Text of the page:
Accordingly, it is the view of the Department of Labor (hereinafter, the Department) that individuals whose employment is with MLCC or with one of the Subsidiaries are employees of organizations that are civil law corporations and that are controlled by, or associated with, the Church within the meaning of section 3(33)(C)(ii)(II) of Title I of ERISA. In accordance with section 3(33)(C)(iii) of Title I of ERISA, the Church is deemed the employer of these individuals for purposes of the church plan definition in section 3(33); and the Church, as employer, is deemed to have established and to maintain the Plan that is the subject of this opinion.

In addition to the above reason for concluding that the Plan meets the church plan definition in section 3(33), the Plan may be considered a church plan because the Committee administers them. First, it appears that the Committee's principal purpose or function is administration of the Plan. It also appears that the Committee is controlled by the Church through MLCC because the MLCC Board, which (as noted above) is under the control of PMHS and is comprised, as to the extent of one-third of its membership, of members of the Province. In addition, control of the Committee by the Church through MLCC assures the Committee's adherence to the tenets and teachings of the Church and thus evidences that the Committee shares common religious bonds and convictions with the Church. Consequently, the Committee is "associated with" the Church within the meaning of section 3(33)(C)(iv). Because the Committee's principal purpose or function is administration of plans for the provision of employee retirement benefits and because the Committee is both controlled by and "associated with" the Church within the meaning of section 3(33)(C)(iv) of Title I of ERISA, the Committee's administration of the Plan, by operation of section 3(33)(C)(i) of Title I of ERISA, also assures that the Church is deemed to maintain the Plan.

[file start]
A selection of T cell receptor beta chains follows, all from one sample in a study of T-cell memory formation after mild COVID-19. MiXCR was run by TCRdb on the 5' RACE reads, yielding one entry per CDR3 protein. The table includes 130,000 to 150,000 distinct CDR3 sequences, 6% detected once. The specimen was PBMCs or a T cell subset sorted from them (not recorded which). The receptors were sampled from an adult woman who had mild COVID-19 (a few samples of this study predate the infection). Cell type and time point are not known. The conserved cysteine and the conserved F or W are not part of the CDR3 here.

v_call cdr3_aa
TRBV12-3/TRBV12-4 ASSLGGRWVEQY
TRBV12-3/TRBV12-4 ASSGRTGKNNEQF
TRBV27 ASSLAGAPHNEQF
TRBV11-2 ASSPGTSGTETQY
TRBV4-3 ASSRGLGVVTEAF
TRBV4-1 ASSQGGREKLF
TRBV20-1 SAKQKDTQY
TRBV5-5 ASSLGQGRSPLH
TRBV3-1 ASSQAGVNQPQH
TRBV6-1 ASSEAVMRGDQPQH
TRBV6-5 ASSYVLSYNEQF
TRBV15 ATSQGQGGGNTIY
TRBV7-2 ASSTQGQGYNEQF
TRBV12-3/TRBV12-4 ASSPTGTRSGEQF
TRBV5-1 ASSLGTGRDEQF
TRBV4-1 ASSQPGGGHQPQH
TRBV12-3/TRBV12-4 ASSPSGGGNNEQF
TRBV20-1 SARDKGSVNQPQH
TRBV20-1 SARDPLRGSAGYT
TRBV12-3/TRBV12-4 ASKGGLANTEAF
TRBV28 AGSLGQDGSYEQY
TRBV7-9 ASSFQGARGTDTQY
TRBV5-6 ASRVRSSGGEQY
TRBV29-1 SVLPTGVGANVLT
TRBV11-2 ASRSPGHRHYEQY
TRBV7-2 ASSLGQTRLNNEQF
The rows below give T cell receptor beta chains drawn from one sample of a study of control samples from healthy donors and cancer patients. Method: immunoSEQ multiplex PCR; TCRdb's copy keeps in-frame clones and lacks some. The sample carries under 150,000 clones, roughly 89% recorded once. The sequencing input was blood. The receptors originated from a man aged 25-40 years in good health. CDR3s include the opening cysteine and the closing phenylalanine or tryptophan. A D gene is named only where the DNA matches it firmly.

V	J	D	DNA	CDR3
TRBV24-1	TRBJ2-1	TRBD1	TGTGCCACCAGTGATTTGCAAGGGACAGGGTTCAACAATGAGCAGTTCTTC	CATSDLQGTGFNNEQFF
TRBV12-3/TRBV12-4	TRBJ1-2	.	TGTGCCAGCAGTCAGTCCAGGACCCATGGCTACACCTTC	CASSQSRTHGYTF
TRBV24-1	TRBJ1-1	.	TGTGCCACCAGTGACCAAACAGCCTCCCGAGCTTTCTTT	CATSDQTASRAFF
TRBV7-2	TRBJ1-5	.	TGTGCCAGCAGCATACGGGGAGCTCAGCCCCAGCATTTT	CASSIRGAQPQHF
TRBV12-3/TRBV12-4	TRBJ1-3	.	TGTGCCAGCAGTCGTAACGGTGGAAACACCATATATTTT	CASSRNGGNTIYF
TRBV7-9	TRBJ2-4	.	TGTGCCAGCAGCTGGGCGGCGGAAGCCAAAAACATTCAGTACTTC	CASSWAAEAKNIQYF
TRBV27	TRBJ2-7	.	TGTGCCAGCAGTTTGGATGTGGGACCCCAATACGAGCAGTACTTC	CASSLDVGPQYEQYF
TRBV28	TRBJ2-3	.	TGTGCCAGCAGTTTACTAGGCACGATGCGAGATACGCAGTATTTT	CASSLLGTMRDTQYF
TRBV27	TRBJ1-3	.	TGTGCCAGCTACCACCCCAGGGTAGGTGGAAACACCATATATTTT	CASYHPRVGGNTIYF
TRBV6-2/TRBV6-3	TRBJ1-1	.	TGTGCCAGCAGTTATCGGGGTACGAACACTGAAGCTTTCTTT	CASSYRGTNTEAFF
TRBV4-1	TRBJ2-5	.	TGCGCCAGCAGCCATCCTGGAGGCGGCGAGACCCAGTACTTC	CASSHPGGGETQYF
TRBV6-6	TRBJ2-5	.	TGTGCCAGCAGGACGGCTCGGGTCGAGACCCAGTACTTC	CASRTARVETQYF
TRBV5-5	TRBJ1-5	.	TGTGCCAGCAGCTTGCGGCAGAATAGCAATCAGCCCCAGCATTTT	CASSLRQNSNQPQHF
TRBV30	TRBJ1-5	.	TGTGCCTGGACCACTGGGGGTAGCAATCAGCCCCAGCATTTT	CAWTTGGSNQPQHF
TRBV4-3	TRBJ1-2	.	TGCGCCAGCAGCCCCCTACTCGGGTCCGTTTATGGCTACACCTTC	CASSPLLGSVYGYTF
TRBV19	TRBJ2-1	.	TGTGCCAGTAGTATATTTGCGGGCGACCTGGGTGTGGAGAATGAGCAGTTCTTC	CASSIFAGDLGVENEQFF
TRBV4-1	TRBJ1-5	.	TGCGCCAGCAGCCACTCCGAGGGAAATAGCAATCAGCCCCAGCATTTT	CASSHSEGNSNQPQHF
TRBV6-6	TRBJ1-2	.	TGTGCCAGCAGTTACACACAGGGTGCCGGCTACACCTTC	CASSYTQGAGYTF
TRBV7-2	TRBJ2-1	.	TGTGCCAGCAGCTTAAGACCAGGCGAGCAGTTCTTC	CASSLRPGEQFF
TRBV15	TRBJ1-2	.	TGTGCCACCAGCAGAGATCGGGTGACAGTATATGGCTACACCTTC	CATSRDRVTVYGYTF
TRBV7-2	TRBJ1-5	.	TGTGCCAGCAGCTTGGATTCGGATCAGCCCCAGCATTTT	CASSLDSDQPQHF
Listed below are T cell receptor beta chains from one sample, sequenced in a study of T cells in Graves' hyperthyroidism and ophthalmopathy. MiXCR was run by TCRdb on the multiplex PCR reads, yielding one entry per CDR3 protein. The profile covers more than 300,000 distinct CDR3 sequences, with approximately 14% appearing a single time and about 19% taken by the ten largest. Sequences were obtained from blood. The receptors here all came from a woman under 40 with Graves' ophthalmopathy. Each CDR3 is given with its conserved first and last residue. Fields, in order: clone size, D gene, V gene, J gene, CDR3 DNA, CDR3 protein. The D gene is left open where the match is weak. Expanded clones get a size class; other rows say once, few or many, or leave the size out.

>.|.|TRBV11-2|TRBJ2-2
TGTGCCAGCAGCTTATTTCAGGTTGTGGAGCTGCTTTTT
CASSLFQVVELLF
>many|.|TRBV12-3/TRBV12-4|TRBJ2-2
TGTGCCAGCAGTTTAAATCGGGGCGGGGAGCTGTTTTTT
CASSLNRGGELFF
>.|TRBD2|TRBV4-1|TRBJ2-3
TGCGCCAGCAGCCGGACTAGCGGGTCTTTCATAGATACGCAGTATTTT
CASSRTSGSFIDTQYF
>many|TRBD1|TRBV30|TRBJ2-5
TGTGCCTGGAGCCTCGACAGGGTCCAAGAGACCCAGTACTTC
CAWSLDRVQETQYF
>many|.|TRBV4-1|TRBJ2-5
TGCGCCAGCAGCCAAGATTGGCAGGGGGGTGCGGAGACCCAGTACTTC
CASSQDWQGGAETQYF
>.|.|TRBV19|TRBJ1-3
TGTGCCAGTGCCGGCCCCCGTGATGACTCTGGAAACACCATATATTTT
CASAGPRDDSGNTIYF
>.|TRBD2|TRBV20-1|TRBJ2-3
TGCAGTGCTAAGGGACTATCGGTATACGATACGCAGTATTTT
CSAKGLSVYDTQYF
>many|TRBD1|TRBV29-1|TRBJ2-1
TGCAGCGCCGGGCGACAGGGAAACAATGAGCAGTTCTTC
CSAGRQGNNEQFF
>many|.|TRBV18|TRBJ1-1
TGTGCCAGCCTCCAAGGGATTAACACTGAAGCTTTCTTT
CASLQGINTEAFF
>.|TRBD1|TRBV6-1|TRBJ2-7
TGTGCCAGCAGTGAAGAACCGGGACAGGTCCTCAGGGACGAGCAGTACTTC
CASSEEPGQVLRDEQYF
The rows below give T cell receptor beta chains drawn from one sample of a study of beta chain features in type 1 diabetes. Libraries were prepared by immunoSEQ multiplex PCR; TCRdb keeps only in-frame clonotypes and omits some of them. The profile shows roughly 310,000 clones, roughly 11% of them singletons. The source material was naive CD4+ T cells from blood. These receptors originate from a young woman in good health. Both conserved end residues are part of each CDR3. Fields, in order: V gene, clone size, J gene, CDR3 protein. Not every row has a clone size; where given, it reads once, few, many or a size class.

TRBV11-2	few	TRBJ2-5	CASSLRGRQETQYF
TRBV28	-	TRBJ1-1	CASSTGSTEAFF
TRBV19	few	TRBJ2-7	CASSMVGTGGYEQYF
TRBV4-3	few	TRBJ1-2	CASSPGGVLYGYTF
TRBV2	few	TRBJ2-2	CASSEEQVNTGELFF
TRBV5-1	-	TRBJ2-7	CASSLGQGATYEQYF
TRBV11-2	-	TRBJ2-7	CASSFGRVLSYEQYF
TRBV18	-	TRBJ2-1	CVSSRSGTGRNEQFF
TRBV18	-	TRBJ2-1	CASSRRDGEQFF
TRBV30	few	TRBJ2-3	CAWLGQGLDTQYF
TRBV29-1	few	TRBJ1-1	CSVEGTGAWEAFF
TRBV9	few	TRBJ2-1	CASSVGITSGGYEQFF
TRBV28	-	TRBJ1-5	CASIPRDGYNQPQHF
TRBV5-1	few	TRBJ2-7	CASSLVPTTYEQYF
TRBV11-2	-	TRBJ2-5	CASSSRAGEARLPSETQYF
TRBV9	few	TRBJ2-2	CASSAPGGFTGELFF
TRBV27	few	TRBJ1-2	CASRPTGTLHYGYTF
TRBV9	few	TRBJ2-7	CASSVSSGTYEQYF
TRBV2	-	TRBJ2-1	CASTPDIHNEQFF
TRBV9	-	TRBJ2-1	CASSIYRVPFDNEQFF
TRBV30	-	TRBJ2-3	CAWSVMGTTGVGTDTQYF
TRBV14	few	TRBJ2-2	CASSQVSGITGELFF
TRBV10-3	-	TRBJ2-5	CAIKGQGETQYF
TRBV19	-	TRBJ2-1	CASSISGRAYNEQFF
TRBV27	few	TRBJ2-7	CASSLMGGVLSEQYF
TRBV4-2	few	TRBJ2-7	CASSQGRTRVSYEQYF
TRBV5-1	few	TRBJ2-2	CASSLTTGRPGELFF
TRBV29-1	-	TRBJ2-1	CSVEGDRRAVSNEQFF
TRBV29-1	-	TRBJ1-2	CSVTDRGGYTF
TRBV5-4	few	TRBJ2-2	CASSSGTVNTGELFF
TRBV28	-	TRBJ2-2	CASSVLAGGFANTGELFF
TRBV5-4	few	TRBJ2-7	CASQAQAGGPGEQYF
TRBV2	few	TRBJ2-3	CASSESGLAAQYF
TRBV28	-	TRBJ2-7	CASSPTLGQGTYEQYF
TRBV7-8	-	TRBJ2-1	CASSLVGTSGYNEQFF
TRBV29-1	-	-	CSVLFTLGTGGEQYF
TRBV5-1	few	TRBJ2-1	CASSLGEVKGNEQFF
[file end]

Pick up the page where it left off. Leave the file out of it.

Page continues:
For the above reasons and based on your representations, it is the opinion of the Department that the Plan, which is a plan for individuals whose employment is with MLCC or with one of the Subsidiaries, constitutes a church plan within the meaning of section 3(33)(A) of Title I of ERISA by operation of sections 3(33)(C)(iii) and sections 3(33)(C)(i) of Title I of ERISA. Because church plans described in section 3(33) of Title I of ERISA are excluded from the requirements of Title I of ERISA pursuant to section 4(b)(2) thereof, the Plan is not required to comply with the provisions of Title I of ERISA as administered by the Department.

This letter constitutes an advisory opinion under ERISA Procedure 76-1 and, accordingly, is issued subject to the provisions of that procedure, including section 10 thereof relating to the effect of advisory opinions. This letter relates solely to application of the provisions of Title I of ERISA and, therefore, is not determinative of any particular tax treatment under the Code.

Sincerely,

ROBERT J. DOYLE
Director of Regulations and
Interpretations

Footnotes

  1. We note that ERISA Opinion 91-14A concluded that employee benefit plans of EMHS for its employees and for employees of subordinate institutions were church plans within the meaning of section 3(33) of ERISA. We also note that, although EMHS was the sole corporate member of entities whose benefit plans were described in several other ERISA Opinions, EMHS benefit plans were not the subject of those advisory opinions.
  2. As specified in PMHS bylaws, the PMHS Board consists of not less than 14 nor more than 18 trustees.
  3. Section 4(b)(2) creates an exception to the church plan exclusion for only those (pension) plans that have made the Code section 410(d) election. You have not indicated in your submission that the Plan has made, or intends to make, a Code section 410(d) election.